Volume 1 Number 2 In This Issue
“Society is reaching a turning point, where current mindsets and approaches no longer meet the challenges. The same can be said for our Canadian health care system. The older models of systems thinking and change no longer work in an overconnected world where systems become increasingly integrated with other systems. read article
Several thousand Canadian physicians serve in formal leadership roles. Medical leadership positions may be full or part time. They may be based in health authorities, hospitals, medical schools, medical regulatory and advocacy organizations, cancer agencies, health ministries, or community-based health service programs. The titles attached to these positions may be CEO, chief of staff, senior medical officer, VP medicine, medical or academic department head, dean, college registrar, public health officer, or medical director. read article
Strong leadership, including high-quality physician leadership, is a critical factor in the performance and success of our health care system. The time has come for a collective approach to increasing Canada’s leadership capacity and capabilities, one that is linked to policy imperatives, such as “Triple AIM” (better care, better health, and better costs) and patient experiences and outcomes. Such an approach requires a national health leadership action plan that can form a foundation for an evidence-informed conversation among Canada’s health care leaders. read article
Although physicians have always worked longer in their careers than other professionals, the increase in longevity means even they must plan for retirement. In this article, we explore the challenges for physicians who seek a career transition in the later years of their medical careers and discuss the timing of this as well as how to replace work with other meaningful activities and maintain social connections. We also offer tips for successful retirement, including the need to plan ahead, prepare financially, and explore hobbies and activities in advance.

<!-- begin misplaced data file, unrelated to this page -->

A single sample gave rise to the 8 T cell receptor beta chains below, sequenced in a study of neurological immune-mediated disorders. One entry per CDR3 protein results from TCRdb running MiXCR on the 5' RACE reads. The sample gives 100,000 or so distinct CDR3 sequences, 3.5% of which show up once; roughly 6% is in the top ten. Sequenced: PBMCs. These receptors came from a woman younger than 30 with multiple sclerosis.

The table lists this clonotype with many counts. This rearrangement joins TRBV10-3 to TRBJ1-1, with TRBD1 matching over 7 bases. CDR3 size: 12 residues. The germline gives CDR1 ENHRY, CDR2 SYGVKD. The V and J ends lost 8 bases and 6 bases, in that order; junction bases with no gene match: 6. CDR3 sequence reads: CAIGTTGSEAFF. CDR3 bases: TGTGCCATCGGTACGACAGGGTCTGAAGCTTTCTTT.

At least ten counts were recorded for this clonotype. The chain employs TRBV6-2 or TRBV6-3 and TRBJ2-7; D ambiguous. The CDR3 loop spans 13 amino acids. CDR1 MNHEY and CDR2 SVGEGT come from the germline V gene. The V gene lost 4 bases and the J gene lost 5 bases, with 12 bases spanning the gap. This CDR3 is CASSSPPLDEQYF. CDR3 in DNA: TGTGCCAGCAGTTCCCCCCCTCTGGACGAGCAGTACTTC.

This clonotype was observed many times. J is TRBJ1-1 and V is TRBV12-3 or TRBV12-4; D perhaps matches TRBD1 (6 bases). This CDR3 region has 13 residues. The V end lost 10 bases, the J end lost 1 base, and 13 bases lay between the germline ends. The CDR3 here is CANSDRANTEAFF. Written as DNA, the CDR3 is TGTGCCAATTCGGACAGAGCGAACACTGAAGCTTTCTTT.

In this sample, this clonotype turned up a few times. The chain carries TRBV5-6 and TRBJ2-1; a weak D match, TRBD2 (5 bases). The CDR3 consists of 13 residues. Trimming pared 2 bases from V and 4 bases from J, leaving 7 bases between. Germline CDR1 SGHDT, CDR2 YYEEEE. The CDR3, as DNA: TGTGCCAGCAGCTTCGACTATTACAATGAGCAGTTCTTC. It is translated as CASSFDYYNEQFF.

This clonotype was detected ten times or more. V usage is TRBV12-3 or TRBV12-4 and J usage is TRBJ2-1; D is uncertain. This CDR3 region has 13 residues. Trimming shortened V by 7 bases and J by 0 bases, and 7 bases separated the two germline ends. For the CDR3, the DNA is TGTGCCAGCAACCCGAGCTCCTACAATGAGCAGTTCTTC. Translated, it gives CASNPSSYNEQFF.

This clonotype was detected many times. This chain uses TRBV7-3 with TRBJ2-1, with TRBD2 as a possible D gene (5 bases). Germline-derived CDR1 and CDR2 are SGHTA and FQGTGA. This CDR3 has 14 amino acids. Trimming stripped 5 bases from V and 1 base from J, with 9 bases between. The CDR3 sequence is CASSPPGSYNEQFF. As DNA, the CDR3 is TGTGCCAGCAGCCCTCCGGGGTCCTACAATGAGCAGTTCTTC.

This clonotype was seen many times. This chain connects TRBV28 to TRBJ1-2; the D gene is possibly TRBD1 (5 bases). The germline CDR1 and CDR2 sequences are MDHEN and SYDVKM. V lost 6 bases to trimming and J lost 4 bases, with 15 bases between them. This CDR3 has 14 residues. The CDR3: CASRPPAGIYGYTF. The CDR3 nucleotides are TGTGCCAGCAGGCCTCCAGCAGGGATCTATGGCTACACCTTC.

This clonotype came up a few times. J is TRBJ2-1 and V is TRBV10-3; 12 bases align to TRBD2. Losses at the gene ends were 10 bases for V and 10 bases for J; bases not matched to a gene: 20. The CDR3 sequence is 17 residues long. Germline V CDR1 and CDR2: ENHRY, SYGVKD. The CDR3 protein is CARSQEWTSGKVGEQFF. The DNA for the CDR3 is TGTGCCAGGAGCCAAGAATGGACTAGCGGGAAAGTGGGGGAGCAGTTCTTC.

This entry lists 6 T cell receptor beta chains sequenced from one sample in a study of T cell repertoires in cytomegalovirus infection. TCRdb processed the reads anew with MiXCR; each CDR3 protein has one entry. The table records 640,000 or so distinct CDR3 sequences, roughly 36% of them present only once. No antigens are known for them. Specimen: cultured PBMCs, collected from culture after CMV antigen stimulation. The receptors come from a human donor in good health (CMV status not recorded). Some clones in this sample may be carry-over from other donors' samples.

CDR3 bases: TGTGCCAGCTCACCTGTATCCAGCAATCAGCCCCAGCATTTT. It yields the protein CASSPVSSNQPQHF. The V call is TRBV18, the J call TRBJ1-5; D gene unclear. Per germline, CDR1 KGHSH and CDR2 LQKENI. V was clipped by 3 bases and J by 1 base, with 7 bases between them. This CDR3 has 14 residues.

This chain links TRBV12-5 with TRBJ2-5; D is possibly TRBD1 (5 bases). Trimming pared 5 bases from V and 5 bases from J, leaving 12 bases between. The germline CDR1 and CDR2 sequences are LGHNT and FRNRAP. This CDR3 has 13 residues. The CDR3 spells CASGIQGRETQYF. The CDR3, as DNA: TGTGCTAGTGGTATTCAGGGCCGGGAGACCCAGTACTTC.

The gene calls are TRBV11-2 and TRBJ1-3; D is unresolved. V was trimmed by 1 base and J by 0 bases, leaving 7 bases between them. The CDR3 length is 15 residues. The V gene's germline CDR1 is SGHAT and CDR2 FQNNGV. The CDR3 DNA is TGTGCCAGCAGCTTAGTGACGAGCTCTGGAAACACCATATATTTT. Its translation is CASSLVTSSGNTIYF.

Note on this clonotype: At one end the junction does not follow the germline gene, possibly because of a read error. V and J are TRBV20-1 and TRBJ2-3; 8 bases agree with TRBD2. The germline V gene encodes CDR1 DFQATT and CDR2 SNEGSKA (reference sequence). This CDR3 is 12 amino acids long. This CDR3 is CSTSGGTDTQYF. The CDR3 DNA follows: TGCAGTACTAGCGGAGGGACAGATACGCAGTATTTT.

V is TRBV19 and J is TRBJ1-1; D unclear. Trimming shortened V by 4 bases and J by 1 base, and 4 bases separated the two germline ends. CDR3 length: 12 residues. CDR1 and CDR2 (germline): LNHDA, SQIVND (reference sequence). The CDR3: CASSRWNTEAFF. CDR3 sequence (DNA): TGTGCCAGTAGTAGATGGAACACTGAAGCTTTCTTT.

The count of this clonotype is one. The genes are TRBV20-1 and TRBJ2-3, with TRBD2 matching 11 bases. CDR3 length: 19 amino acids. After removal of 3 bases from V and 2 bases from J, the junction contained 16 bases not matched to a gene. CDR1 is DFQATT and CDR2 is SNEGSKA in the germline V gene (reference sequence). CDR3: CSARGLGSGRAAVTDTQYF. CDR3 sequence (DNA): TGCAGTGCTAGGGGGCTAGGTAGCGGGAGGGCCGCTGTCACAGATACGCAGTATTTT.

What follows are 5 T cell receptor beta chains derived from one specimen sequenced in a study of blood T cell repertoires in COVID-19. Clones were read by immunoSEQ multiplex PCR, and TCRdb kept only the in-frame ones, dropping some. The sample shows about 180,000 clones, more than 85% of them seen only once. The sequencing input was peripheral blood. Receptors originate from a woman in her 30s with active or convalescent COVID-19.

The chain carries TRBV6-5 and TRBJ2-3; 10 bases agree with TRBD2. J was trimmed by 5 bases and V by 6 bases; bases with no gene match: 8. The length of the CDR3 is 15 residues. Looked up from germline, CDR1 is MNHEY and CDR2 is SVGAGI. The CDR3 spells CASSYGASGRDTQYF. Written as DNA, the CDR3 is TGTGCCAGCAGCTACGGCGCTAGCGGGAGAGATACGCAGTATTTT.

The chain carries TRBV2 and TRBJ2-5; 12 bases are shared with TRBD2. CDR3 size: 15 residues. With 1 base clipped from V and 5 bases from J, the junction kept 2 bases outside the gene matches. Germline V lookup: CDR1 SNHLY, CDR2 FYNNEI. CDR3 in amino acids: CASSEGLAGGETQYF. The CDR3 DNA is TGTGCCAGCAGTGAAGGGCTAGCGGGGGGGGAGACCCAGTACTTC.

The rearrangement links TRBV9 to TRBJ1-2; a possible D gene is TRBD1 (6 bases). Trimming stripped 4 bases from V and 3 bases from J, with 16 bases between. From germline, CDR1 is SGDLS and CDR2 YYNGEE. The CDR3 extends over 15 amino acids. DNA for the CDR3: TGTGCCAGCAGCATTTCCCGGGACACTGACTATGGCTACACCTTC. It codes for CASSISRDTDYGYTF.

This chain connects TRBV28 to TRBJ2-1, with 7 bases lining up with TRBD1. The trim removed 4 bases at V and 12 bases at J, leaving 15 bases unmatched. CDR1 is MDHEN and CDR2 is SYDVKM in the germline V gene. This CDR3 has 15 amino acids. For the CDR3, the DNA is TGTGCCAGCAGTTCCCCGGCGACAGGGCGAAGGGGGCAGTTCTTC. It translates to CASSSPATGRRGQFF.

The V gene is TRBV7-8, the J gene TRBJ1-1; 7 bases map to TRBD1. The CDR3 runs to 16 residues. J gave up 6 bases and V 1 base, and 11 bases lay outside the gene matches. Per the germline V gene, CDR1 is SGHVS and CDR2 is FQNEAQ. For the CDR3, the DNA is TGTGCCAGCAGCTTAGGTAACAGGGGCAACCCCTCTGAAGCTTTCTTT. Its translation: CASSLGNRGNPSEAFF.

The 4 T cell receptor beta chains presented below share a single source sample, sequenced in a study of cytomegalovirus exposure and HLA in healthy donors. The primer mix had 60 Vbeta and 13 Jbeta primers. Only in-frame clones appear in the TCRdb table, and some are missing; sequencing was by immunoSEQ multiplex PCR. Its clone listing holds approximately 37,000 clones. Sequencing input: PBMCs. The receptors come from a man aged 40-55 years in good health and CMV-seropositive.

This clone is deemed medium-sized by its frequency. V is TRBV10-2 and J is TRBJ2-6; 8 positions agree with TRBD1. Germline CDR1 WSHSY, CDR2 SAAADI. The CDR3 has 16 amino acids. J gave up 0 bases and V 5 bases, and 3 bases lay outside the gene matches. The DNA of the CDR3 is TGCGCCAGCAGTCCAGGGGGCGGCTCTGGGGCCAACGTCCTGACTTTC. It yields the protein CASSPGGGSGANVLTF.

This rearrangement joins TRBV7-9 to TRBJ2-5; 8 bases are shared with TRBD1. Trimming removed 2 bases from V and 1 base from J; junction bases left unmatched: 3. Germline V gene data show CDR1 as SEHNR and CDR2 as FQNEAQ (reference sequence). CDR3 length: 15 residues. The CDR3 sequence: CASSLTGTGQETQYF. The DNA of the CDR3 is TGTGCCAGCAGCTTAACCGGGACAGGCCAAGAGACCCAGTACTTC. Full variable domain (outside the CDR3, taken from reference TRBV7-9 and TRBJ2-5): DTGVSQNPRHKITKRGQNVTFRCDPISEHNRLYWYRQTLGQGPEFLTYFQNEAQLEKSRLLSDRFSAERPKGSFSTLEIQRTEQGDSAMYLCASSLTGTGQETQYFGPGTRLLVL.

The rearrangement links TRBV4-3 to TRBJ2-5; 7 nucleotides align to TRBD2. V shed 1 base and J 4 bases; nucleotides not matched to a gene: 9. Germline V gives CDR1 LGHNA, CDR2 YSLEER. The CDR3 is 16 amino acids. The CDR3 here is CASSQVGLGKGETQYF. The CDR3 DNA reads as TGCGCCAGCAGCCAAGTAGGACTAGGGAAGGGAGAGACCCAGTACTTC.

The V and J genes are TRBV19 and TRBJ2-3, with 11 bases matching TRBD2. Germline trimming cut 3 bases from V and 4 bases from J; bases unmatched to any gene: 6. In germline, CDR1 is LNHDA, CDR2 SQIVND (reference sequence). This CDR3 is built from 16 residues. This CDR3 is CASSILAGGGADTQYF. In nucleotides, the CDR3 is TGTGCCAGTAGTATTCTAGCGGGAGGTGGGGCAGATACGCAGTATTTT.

Studies have shown that physician–hospital relations are among the most important concerns of hospital leaders and paying attention to this issue is urgent if health care decision-makers plan to improve the quality of patient care and reduce health care costs. Industrialized countries have been focusing on improving the quality of relations between medicine and management, but in Canada no national detailed study has addressed such interprofessional relations. Physician–hospital relations have a tremendous effect on quality of patient care, and good hospital relations are crucial to the professional lives of physicians. This article explores the role of physician–hospital relations and the need for Canadian data in this area.
Facilitative leaders ask questions, collaborate, share, consult, and focus on the process of decision-making. This style is replacing the earlier directive or autocratic approach, and physician leaders are eager to acquire the skills needed to be a facilitative leader. In this first of a series of articles, we describe the facilitative approach and how it relates to quality improvement, leads to healthy dialogue, and transforms the culture of organizations. read article
After visiting a rural clinic in the remote Kalinago Territory on the island of Dominica, a group of medical students envisioned an organization that would improve the delivery of health care services to the last remaining indigenous population of the Caribbean. In March 2002, they initiated the Salybia Mission Project. Since its inception, the project has continuously staffed and supplied the clinic in the Kalinago Territory. It couples the need for health care services with stipended clinicians and aspiring medical physician volunteers from the neighbouring Ross University School of Medicine. It also participates in cultural and educational initiatives, as it believes that a community’s health needs extend beyond the clinic’s walls. Because of its vision and spirit of collaboration, Salybia Mission Project has become a nationally recognized non-profit organization and continues to play an integral role in the clinical education of students as well as the community it serves.
Reviewed by Johny Van Aerde read review
Reviewed by Johny Van Aerde read review